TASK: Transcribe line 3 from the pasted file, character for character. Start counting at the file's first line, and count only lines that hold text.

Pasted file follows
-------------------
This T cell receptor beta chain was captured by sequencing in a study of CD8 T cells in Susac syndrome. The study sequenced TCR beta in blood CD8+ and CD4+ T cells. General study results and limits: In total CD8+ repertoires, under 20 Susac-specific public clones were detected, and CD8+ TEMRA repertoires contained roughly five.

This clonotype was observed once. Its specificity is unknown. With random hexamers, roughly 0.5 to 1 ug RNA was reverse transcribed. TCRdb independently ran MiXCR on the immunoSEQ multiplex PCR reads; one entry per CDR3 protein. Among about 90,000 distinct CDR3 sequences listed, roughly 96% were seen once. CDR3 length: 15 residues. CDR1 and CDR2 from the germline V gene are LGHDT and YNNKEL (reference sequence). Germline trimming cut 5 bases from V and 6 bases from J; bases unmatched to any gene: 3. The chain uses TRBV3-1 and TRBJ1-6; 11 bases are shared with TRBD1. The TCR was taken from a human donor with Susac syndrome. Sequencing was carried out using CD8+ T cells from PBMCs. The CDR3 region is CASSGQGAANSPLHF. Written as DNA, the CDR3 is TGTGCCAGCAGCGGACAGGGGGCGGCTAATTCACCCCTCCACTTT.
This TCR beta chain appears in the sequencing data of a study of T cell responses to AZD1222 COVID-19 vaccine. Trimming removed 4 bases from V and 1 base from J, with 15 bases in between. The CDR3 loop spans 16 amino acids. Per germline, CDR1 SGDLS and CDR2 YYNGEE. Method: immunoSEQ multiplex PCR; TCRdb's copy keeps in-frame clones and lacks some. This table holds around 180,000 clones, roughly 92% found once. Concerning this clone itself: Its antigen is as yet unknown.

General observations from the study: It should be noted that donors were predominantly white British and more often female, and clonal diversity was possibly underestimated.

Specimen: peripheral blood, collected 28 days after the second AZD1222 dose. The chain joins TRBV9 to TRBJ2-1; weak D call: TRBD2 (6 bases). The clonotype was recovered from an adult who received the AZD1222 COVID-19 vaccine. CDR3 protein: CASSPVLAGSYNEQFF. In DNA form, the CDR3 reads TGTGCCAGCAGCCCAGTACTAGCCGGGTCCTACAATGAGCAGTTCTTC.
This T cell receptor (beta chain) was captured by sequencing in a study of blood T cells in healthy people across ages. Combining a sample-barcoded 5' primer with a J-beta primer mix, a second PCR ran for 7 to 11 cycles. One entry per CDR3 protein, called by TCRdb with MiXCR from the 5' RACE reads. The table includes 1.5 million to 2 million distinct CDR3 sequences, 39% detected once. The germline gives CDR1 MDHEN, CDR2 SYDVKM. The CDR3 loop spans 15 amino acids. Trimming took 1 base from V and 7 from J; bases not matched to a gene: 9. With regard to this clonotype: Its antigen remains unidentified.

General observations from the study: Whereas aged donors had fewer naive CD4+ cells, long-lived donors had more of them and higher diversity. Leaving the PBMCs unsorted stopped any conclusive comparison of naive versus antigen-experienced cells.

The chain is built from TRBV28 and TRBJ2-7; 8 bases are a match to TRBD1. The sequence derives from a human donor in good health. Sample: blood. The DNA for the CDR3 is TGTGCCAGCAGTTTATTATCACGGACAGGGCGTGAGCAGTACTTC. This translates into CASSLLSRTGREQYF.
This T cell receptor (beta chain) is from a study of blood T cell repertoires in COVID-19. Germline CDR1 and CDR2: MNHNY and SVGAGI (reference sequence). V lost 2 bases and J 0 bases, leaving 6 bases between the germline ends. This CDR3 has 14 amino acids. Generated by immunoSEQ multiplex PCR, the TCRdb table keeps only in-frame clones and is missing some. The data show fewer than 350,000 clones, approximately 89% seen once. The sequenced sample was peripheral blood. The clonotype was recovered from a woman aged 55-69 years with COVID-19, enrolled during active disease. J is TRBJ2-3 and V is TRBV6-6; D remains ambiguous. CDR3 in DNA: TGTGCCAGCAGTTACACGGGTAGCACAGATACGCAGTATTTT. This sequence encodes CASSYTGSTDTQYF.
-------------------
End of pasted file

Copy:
This TCR beta chain appears in the sequencing data of a study of T cell responses to AZD1222 COVID-19 vaccine. Trimming removed 4 bases from V and 1 base from J, with 15 bases in between. The CDR3 loop spans 16 amino acids. Per germline, CDR1 SGDLS and CDR2 YYNGEE. Method: immunoSEQ multiplex PCR; TCRdb's copy keeps in-frame clones and lacks some. This table holds around 180,000 clones, roughly 92% found once. Concerning this clone itself: Its antigen is as yet unknown.